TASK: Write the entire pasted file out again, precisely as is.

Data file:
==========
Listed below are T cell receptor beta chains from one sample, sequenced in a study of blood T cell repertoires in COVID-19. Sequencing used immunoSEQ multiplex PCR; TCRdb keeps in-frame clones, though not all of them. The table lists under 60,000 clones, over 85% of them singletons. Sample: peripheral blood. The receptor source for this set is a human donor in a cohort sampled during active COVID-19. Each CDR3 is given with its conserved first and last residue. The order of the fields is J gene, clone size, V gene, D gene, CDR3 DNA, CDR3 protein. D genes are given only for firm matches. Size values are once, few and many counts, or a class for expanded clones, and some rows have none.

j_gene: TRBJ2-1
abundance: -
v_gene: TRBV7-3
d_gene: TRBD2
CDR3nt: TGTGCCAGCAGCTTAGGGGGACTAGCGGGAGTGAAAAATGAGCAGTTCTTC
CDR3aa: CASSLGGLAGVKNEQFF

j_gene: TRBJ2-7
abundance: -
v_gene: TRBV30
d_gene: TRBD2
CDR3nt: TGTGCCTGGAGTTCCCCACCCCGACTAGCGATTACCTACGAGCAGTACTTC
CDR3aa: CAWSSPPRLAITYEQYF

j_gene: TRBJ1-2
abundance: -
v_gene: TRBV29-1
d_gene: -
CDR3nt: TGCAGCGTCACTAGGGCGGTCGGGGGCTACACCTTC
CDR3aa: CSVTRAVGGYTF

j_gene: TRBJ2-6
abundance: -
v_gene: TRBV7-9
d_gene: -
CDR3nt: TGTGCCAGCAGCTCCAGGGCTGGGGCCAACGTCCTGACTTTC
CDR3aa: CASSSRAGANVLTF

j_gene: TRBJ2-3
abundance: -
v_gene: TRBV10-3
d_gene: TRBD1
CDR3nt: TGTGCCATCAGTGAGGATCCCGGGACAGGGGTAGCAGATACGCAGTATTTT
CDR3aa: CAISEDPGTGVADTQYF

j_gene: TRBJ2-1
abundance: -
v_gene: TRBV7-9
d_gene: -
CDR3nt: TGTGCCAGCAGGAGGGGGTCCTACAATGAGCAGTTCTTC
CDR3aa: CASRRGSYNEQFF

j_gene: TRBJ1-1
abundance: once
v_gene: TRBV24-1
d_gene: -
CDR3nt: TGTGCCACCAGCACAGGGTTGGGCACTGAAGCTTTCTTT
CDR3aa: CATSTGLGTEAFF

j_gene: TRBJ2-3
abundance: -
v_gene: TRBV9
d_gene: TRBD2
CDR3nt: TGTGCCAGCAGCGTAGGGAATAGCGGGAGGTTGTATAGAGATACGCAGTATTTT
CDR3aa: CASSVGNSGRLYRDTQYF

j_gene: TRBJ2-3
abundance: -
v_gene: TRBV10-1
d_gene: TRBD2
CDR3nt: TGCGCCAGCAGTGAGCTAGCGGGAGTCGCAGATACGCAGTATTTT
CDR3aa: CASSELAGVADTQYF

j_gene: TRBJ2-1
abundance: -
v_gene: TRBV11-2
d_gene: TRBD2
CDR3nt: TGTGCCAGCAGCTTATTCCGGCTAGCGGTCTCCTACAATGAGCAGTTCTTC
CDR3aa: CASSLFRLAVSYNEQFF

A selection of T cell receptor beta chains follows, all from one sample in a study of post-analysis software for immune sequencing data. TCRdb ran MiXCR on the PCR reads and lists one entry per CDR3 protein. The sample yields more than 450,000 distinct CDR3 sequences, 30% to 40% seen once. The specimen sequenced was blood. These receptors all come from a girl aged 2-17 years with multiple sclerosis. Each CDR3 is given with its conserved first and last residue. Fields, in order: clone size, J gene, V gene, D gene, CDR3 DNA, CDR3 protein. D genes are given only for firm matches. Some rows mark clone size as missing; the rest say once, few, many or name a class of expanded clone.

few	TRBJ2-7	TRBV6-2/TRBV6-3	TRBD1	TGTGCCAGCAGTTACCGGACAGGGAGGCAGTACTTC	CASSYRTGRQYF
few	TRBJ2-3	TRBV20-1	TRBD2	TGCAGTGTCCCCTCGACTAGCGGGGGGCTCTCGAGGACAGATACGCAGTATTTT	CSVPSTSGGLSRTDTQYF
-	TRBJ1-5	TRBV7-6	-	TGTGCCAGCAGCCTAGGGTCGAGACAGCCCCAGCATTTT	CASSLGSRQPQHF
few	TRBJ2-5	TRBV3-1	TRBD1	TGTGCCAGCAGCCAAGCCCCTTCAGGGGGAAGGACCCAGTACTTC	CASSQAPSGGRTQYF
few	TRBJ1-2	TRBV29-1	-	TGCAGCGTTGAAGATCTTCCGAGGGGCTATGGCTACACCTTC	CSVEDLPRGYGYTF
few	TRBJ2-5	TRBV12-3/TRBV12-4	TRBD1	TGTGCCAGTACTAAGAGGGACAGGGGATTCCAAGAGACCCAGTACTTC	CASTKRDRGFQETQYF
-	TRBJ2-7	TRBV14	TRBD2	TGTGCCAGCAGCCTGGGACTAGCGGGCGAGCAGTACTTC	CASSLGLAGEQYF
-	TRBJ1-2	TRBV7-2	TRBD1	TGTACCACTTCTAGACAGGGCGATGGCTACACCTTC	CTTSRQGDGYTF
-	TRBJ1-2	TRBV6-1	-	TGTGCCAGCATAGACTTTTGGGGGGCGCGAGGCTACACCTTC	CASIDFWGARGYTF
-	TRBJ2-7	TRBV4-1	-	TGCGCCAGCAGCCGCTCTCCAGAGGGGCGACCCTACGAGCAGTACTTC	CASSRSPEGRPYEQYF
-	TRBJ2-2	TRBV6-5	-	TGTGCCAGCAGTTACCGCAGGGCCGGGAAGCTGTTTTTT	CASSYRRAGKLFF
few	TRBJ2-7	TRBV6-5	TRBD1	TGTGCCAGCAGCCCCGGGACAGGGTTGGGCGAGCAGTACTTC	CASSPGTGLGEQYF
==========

Listed below are T cell receptor beta chains from one sample, sequenced in a study of blood T cell repertoires in COVID-19. Sequencing used immunoSEQ multiplex PCR; TCRdb keeps in-frame clones, though not all of them. The table lists under 60,000 clones, over 85% of them singletons. Sample: peripheral blood. The receptor source for this set is a human donor in a cohort sampled during active COVID-19. Each CDR3 is given with its conserved first and last residue. The order of the fields is J gene, clone size, V gene, D gene, CDR3 DNA, CDR3 protein. D genes are given only for firm matches. Size values are once, few and many counts, or a class for expanded clones, and some rows have none.

j_gene: TRBJ2-1
abundance: -
v_gene: TRBV7-3
d_gene: TRBD2
CDR3nt: TGTGCCAGCAGCTTAGGGGGACTAGCGGGAGTGAAAAATGAGCAGTTCTTC
CDR3aa: CASSLGGLAGVKNEQFF

j_gene: TRBJ2-7
abundance: -
v_gene: TRBV30
d_gene: TRBD2
CDR3nt: TGTGCCTGGAGTTCCCCACCCCGACTAGCGATTACCTACGAGCAGTACTTC
CDR3aa: CAWSSPPRLAITYEQYF

j_gene: TRBJ1-2
abundance: -
v_gene: TRBV29-1
d_gene: -
CDR3nt: TGCAGCGTCACTAGGGCGGTCGGGGGCTACACCTTC
CDR3aa: CSVTRAVGGYTF

j_gene: TRBJ2-6
abundance: -
v_gene: TRBV7-9
d_gene: -
CDR3nt: TGTGCCAGCAGCTCCAGGGCTGGGGCCAACGTCCTGACTTTC
CDR3aa: CASSSRAGANVLTF

j_gene: TRBJ2-3
abundance: -
v_gene: TRBV10-3
d_gene: TRBD1
CDR3nt: TGTGCCATCAGTGAGGATCCCGGGACAGGGGTAGCAGATACGCAGTATTTT
CDR3aa: CAISEDPGTGVADTQYF

j_gene: TRBJ2-1
abundance: -
v_gene: TRBV7-9
d_gene: -
CDR3nt: TGTGCCAGCAGGAGGGGGTCCTACAATGAGCAGTTCTTC
CDR3aa: CASRRGSYNEQFF

j_gene: TRBJ1-1
abundance: once
v_gene: TRBV24-1
d_gene: -
CDR3nt: TGTGCCACCAGCACAGGGTTGGGCACTGAAGCTTTCTTT
CDR3aa: CATSTGLGTEAFF

j_gene: TRBJ2-3
abundance: -
v_gene: TRBV9
d_gene: TRBD2
CDR3nt: TGTGCCAGCAGCGTAGGGAATAGCGGGAGGTTGTATAGAGATACGCAGTATTTT
CDR3aa: CASSVGNSGRLYRDTQYF

j_gene: TRBJ2-3
abundance: -
v_gene: TRBV10-1
d_gene: TRBD2
CDR3nt: TGCGCCAGCAGTGAGCTAGCGGGAGTCGCAGATACGCAGTATTTT
CDR3aa: CASSELAGVADTQYF

j_gene: TRBJ2-1
abundance: -
v_gene: TRBV11-2
d_gene: TRBD2
CDR3nt: TGTGCCAGCAGCTTATTCCGGCTAGCGGTCTCCTACAATGAGCAGTTCTTC
CDR3aa: CASSLFRLAVSYNEQFF

A selection of T cell receptor beta chains follows, all from one sample in a study of post-analysis software for immune sequencing data. TCRdb ran MiXCR on the PCR reads and lists one entry per CDR3 protein. The sample yields more than 450,000 distinct CDR3 sequences, 30% to 40% seen once. The specimen sequenced was blood. These receptors all come from a girl aged 2-17 years with multiple sclerosis. Each CDR3 is given with its conserved first and last residue. Fields, in order: clone size, J gene, V gene, D gene, CDR3 DNA, CDR3 protein. D genes are given only for firm matches. Some rows mark clone size as missing; the rest say once, few, many or name a class of expanded clone.

few	TRBJ2-7	TRBV6-2/TRBV6-3	TRBD1	TGTGCCAGCAGTTACCGGACAGGGAGGCAGTACTTC	CASSYRTGRQYF
few	TRBJ2-3	TRBV20-1	TRBD2	TGCAGTGTCCCCTCGACTAGCGGGGGGCTCTCGAGGACAGATACGCAGTATTTT	CSVPSTSGGLSRTDTQYF
-	TRBJ1-5	TRBV7-6	-	TGTGCCAGCAGCCTAGGGTCGAGACAGCCCCAGCATTTT	CASSLGSRQPQHF
few	TRBJ2-5	TRBV3-1	TRBD1	TGTGCCAGCAGCCAAGCCCCTTCAGGGGGAAGGACCCAGTACTTC	CASSQAPSGGRTQYF
few	TRBJ1-2	TRBV29-1	-	TGCAGCGTTGAAGATCTTCCGAGGGGCTATGGCTACACCTTC	CSVEDLPRGYGYTF
few	TRBJ2-5	TRBV12-3/TRBV12-4	TRBD1	TGTGCCAGTACTAAGAGGGACAGGGGATTCCAAGAGACCCAGTACTTC	CASTKRDRGFQETQYF
-	TRBJ2-7	TRBV14	TRBD2	TGTGCCAGCAGCCTGGGACTAGCGGGCGAGCAGTACTTC	CASSLGLAGEQYF
-	TRBJ1-2	TRBV7-2	TRBD1	TGTACCACTTCTAGACAGGGCGATGGCTACACCTTC	CTTSRQGDGYTF
-	TRBJ1-2	TRBV6-1	-	TGTGCCAGCATAGACTTTTGGGGGGCGCGAGGCTACACCTTC	CASIDFWGARGYTF
-	TRBJ2-7	TRBV4-1	-	TGCGCCAGCAGCCGCTCTCCAGAGGGGCGACCCTACGAGCAGTACTTC	CASSRSPEGRPYEQYF
-	TRBJ2-2	TRBV6-5	-	TGTGCCAGCAGTTACCGCAGGGCCGGGAAGCTGTTTTTT	CASSYRRAGKLFF
few	TRBJ2-7	TRBV6-5	TRBD1	TGTGCCAGCAGCCCCGGGACAGGGTTGGGCGAGCAGTACTTC	CASSPGTGLGEQYF